Finding a good therapist is an art more than it is a science. There are no Yelp reviews that let you single out good from bad ones and even if there was, you still would have to know whether or not they are the right fit for you. 

According to the National Institute of Mental Health (NMIH), nearly one in five U.S. adults live with a mental illness in various degrees of severity, yet one study found that about 47% said they saw therapy as a sign of weakness. However, in a twist, the tumultuous year of 2020 made many Americans reconsider entering therapy for the first time. 

For those open to seeking therapy, the question becomes: how do you increase your odds of finding a good therapist and having a good relationship with them?

The first step is trying to get to know early who you will be speaking to and if they have the right experience with what problems you are hoping to overcome through therapy. 

The NMIH first offers a reminder that everybody has their own unique needs going into therapy and they need to make sure that therapist is trained in an area of psychotherapy that matches your needs. Its website shares some initial questions to consider ahead of an initial consultation with a therapist including whether they can prescribe medications and figuring out goals going into therapy. 

However, the next step is to do your best to make sure that the expectations you set for either therapy or the therapist are realistic as well. 

In a study conducted by Joshua K. Swift, Ph.D., and Roger Greenberg, Ph.D., published in the Journal of Consulting and Clinical Psychology in 2015, they found that one of the most common reasons people left therapy was "unrealistic assumptions" when entering it in the first place.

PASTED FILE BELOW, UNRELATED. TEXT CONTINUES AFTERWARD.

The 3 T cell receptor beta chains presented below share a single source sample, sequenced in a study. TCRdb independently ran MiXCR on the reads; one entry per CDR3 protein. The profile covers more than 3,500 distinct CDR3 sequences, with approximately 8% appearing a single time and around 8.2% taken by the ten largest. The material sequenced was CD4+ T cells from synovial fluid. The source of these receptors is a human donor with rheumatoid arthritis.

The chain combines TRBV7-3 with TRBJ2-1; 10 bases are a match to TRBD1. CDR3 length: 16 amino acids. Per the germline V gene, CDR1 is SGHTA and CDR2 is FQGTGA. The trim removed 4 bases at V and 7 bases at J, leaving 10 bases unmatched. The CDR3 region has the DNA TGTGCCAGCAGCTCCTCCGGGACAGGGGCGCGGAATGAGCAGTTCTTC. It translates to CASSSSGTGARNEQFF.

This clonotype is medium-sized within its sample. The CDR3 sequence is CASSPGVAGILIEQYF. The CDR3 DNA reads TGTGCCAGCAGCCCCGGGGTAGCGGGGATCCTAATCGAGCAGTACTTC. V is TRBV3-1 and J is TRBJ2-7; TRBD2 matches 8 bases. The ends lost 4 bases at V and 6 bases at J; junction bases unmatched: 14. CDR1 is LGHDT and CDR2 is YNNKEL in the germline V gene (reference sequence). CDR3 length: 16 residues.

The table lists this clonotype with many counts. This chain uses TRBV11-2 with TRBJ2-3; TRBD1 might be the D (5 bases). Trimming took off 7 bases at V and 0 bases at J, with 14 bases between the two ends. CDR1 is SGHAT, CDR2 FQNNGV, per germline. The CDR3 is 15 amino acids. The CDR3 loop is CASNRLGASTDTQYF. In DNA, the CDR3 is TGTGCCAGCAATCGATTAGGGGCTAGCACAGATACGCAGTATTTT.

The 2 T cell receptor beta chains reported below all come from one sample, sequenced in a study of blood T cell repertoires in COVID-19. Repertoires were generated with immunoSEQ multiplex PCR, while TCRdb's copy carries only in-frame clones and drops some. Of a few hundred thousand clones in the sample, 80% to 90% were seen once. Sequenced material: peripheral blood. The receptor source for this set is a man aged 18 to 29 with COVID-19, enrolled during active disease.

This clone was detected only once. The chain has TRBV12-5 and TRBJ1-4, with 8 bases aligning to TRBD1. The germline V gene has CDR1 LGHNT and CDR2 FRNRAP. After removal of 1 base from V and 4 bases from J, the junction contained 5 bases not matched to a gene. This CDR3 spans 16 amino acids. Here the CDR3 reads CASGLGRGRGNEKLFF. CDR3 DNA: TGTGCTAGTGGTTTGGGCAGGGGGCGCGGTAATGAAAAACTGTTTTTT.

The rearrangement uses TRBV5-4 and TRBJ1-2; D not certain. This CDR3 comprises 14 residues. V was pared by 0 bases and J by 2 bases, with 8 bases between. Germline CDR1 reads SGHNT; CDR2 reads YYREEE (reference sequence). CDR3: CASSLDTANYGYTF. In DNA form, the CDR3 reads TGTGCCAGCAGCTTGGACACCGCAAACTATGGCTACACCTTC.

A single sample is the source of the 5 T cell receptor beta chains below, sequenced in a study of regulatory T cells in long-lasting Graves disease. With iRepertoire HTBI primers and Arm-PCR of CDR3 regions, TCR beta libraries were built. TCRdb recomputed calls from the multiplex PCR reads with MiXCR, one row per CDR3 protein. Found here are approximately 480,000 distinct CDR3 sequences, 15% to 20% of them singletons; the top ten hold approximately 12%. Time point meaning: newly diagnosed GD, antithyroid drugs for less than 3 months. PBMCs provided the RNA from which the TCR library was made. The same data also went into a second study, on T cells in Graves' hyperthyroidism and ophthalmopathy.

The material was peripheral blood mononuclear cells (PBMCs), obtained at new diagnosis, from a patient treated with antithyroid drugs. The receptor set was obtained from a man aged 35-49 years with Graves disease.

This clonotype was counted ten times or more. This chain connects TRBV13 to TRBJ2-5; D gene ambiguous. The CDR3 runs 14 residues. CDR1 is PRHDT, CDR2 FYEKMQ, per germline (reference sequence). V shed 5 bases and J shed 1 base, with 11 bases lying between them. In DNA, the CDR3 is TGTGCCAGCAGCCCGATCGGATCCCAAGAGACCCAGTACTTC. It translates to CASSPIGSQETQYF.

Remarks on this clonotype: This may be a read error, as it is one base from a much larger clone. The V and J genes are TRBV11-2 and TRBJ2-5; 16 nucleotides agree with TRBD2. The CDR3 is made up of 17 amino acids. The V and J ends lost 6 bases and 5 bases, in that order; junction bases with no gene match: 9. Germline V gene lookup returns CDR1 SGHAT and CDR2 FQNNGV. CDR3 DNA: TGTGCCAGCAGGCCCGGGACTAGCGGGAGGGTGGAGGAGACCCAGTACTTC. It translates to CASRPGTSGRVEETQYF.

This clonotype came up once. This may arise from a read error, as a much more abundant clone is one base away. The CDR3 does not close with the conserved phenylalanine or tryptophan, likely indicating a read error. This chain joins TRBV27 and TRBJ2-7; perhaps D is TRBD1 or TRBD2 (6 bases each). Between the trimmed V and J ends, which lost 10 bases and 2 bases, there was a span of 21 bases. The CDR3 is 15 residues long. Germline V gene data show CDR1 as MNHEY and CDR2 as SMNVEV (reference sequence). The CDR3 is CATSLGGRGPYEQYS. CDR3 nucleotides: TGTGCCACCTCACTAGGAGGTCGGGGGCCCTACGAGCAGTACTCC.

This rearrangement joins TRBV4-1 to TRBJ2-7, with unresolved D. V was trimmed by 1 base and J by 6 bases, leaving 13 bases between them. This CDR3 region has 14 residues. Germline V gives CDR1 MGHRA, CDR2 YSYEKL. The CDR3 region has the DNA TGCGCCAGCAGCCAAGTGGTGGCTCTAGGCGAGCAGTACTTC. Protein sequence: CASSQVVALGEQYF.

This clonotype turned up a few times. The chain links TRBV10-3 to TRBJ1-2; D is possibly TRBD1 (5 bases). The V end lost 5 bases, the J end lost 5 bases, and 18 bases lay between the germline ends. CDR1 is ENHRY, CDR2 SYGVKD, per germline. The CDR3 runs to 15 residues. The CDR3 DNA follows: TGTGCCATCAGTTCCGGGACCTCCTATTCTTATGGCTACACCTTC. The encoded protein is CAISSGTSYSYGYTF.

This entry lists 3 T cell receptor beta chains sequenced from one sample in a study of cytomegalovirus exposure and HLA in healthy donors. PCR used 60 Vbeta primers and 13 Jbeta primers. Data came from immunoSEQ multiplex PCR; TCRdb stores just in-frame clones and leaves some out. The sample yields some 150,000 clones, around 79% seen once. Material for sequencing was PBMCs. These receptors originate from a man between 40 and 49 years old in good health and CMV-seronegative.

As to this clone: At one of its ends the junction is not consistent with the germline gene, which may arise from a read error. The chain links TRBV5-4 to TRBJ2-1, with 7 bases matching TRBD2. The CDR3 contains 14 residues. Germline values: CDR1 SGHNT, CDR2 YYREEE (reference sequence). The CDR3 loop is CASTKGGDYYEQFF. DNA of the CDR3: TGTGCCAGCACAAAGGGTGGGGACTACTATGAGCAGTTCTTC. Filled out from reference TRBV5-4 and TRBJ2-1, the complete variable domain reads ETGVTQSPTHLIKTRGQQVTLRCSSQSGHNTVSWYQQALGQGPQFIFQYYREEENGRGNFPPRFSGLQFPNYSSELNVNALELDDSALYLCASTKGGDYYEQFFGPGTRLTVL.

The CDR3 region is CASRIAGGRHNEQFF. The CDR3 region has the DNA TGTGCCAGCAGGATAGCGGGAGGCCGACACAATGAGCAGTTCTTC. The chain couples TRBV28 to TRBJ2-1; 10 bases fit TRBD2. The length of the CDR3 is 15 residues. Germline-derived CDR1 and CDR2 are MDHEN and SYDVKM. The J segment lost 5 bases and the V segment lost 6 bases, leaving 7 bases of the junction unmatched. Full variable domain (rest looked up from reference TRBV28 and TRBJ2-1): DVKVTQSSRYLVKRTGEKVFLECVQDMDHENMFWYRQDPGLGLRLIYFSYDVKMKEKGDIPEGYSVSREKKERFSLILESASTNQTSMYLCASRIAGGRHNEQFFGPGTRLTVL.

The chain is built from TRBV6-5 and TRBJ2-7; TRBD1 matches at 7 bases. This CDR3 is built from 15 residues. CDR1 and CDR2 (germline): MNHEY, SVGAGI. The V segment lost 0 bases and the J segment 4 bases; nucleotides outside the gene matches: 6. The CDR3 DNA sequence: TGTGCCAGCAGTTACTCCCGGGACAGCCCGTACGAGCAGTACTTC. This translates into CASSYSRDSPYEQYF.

"There is a fast-food element in terms of wanting things to happen very quickly, [yet recovery] is not something that will happen in a week or two. That's a surprise to many patients," Greenberg told the American Psychological Association in an interview. 

If you find yourself a therapist to start seeing, experts offer some nifty advice to determine whether or not they are indeed the right fit: treat it like dating.  

A good therapist-patient relationship is characterized by some of the factors that you already use when looking for a significant other. Do you feel genuinely heard? Are you noticing small and positive improvements in your daily life like a better mood? All of these are important traits to have in your therapist. 

Psychologist Alice Shepard from the healthcare company Sesame told USA Today that a key starting point in finding the right therapist is to share your goals early on and let them get a sense of who you are.

"If you're able to share early on, even if you say, 'this is something that I've experienced, I'd like to have the opportunity to explore it, but maybe not right now,' it helps the therapist to know that that's something that you will want to work on later," Shepard said. "They can hold it in mind and have more of a sense of who you are." 

That leads to the final tip which is to be prepared to cut your losses if the therapist you choose does not end up being the right one. 

Cecille Ahrens, a licensed clinical social worker at Transcend Therapy in California, cautions though that like in dating, you should be wary of red flags among therapists, too. She told USA Today that some bad therapist traits to look out for are reliability issues, “unprofessional conduct,” “poor boundaries,” and a tendency to be judgmental or imposing their beliefs onto you.

Writing in Psychology Today in 2017, Ryan Howes Ph.D., ABPP, said that an interpersonal mismatch is not uncommon between a therapist and patient which can get in the way of the entire therapy process. 

"In therapy, as in all close relationships, problems with trust, communication, and empathy could render therapy an obstacle rather than a conduit to healing," Dowes said. He added that if these issues cannot be resolved, "leaving therapy is a viable option."

But even if one therapist does not work out, it's important to not be discouraged from therapy as a whole. Like with dating, it is important to accept that the person may just not have been right for you and it can do more harm than good by continuing that relationship. 

Alex Jenny, a licensed social worker known by her Instagram moniker "The Drag Therapist," suggests using past therapy experiences to find the right therapist.

"Working with a bad therapist or a therapist you don't click with can ultimately cause more harm," said Jenny. 

"Be assertive in asking questions during consultations and with sharing what hasn't worked for you so far when speaking to potential new therapists."